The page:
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president erdogan who has embarked on his campaign to be reelected next month, that he will try to influence the central bank? he stepped up the rhetoric and then step back from his rhetoric this week. are we clearer as to what control he wants to have over the central bank after the wins?on, if un's -- if he lupin: there is no doubt that the central bank of turkey is a political driven institution. especially given the abuse of her to one -- president erdogan appeared we can hope that corporate and retail buyers of dollars basically come to the states where rates are still high and they feel they can invest in lira. because therom that cost is not consistent.
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as we go, even after the election and after we get some rest like in the market -- respite in the market, the central banks will be much more politically motivated rather than focus on driving down inflation. vonnie: the movement of the last several days. cvs,go>, look at sovereign that is the change today. emerging markets, moving south brazil,ne of them, venezuela, separate completely. which of these countries look more attractive to you as head of em sovereign credit? lupin: any emerging-market sovereigns, we are looking for strong balance sheets and being able to withstand a time of stronger dollar in the global economy. flipside, looking for
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governments that are proactive in terms of their reform agenda. , theres of valuations has been some value created across the em sovereigns, the curve previous to this selloff was relatively flat and now increasingly seeing some direct -- different -- differentiation. now is not the time to go directly into long for the em sovereigns but be more cautious and on the sidelines to see if there is more a vague decisive action by countries within the em space. vonnie: how much more difficult or easy perhaps has your job become since this wave of changes to democracy around the world? populist parties getting in power in all sorts of countries. has your job changed much? lupin: it has changed quite a lot. it has gone back to the early stages of my career when i started off in emerging markets about 15 years ago.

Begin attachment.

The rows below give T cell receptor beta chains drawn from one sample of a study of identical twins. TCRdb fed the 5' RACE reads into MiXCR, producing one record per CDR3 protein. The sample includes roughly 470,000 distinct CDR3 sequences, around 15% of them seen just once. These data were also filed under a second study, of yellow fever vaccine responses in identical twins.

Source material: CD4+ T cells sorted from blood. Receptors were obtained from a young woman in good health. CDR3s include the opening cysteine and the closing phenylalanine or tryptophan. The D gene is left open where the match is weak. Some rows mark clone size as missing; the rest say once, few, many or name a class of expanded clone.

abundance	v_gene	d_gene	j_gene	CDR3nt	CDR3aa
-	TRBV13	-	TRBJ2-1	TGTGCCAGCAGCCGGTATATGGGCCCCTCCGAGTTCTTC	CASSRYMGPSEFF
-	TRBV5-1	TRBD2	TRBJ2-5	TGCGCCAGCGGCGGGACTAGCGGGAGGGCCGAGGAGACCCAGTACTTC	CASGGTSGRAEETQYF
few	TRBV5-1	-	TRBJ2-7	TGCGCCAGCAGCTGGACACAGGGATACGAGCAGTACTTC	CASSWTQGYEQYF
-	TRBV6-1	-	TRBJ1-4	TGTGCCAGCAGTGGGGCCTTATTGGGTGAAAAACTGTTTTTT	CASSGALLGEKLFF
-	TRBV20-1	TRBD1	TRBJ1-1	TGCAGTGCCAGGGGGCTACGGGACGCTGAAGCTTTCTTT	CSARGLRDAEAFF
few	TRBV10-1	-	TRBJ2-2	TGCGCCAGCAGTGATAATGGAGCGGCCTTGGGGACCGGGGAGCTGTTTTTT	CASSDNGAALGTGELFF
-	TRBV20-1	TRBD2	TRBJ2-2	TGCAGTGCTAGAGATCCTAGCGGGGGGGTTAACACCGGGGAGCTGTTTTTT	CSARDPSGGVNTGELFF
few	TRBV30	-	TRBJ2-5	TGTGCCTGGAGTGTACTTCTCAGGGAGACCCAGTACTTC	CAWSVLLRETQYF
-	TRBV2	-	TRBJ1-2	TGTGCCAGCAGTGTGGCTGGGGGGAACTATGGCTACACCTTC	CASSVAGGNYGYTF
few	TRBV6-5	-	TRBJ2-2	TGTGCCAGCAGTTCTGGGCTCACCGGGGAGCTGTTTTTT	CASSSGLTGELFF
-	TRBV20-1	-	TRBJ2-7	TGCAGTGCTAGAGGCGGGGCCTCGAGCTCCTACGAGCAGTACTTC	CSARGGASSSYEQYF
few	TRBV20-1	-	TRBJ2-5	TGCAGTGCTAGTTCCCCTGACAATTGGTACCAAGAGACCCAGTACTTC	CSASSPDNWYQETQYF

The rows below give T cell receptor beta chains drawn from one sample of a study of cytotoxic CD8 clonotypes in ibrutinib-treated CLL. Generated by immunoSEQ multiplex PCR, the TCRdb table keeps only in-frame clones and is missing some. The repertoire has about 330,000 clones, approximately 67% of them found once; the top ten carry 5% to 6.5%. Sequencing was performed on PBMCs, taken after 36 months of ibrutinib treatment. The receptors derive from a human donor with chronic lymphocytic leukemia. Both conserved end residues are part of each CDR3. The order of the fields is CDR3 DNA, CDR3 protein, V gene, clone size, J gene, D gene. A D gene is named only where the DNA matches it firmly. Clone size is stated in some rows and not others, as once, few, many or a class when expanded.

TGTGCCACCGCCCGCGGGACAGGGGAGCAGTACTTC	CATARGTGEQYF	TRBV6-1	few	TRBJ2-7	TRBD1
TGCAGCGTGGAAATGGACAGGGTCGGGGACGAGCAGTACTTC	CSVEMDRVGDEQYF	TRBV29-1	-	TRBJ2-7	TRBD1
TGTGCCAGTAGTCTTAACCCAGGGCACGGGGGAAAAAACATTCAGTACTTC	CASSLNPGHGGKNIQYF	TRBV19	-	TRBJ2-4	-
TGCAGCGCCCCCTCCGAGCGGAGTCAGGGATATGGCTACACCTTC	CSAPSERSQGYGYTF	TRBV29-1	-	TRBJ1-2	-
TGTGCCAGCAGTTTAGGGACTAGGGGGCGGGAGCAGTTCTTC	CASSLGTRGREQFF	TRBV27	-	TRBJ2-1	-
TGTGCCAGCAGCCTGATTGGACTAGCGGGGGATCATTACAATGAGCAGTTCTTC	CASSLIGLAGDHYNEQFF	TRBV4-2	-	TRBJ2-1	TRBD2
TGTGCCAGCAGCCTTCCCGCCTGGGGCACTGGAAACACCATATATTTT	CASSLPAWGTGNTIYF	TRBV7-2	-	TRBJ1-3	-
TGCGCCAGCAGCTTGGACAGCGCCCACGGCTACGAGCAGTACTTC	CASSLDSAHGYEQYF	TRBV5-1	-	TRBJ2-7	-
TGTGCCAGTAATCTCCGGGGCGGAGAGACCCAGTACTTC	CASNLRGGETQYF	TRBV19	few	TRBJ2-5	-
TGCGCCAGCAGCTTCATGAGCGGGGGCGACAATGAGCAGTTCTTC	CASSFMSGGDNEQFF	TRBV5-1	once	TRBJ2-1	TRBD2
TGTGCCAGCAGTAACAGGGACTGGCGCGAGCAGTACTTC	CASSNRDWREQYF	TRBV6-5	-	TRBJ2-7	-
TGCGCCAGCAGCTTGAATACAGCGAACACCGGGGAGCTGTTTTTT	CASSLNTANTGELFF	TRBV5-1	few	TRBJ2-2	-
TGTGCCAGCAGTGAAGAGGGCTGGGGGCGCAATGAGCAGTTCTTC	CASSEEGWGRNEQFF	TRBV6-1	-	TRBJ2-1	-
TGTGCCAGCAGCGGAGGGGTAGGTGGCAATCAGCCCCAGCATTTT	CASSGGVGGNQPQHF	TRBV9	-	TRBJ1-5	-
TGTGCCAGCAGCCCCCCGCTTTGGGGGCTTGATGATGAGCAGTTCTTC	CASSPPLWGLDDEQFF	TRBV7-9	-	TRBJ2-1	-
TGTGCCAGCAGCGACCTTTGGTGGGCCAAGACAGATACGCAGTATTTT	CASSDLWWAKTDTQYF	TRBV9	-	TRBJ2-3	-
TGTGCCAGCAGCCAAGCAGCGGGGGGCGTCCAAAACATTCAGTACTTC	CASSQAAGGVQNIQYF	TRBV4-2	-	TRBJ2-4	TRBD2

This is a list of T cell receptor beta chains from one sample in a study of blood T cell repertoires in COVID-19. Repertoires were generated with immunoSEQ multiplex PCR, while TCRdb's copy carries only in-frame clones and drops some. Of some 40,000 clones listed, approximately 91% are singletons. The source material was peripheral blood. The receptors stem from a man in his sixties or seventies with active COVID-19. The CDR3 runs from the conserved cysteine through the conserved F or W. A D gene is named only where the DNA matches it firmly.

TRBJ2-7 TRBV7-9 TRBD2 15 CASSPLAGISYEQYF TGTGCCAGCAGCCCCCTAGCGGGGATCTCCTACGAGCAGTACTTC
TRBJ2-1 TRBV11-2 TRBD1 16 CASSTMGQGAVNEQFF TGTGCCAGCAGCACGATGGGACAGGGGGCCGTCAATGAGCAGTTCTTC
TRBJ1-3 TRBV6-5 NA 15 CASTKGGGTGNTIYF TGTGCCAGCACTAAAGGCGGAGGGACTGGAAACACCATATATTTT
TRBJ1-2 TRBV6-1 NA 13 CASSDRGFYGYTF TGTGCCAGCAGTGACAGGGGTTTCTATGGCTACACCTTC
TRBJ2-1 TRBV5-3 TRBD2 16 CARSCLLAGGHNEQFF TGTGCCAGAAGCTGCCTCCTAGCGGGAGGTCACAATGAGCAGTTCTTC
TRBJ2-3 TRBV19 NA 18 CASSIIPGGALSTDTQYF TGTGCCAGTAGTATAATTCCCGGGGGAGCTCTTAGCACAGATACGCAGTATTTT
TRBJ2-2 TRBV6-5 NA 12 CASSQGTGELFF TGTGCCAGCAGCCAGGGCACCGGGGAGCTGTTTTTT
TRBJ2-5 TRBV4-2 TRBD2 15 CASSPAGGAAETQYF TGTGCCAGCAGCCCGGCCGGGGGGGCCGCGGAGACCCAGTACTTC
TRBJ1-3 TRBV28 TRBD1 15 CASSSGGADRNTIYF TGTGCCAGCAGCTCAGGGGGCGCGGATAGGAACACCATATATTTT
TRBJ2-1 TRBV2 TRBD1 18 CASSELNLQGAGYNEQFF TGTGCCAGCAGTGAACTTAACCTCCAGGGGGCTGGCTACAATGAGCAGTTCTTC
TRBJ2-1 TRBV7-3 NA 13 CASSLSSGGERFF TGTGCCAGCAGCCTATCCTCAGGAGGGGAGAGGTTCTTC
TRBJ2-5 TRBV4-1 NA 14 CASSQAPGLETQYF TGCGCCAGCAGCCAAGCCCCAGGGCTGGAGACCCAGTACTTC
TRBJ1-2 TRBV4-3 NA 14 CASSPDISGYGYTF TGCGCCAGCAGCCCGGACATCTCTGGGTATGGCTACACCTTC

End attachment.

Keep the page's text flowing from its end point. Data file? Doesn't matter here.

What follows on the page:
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we have reversed it back to looking at e.m. fundamentals and em political dynamics. -- great financial crosses crisis time where the excess in liquidity for the yields meant there were indiscriminate em. emerging-market investors now have to really understand the external market and the global impact on individual em countries. and think about em more in terms of differentiated asset class rather than normalized. vonnie: lupin rahman, head of emerging markets at pimco europe. thank you for joining us. europe,p, turmoil in spain prime minister trying to play out his term even as rivals plan his ouster. this is bloomberg. ♪
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vonnie: live from new york, i am vonnie quinn. mark: live from london, i am mark barton with the european close seven or so minutes away. vonnie: a special we didn't, these are -- a special weekend, this is an apple is, maryland where president trump is taking -- annapolis, maryland, where president trump is taking part in the naval academy graduation. monday, they remember all of those fallen in service. that whileports president trump has reached a tentative deal with china on zte. the president earlier set a summit with kim jong-un what still -- could still take place on june 12. joined by kevin cirilli live at the white house. getting vertigo or something from this korea summit.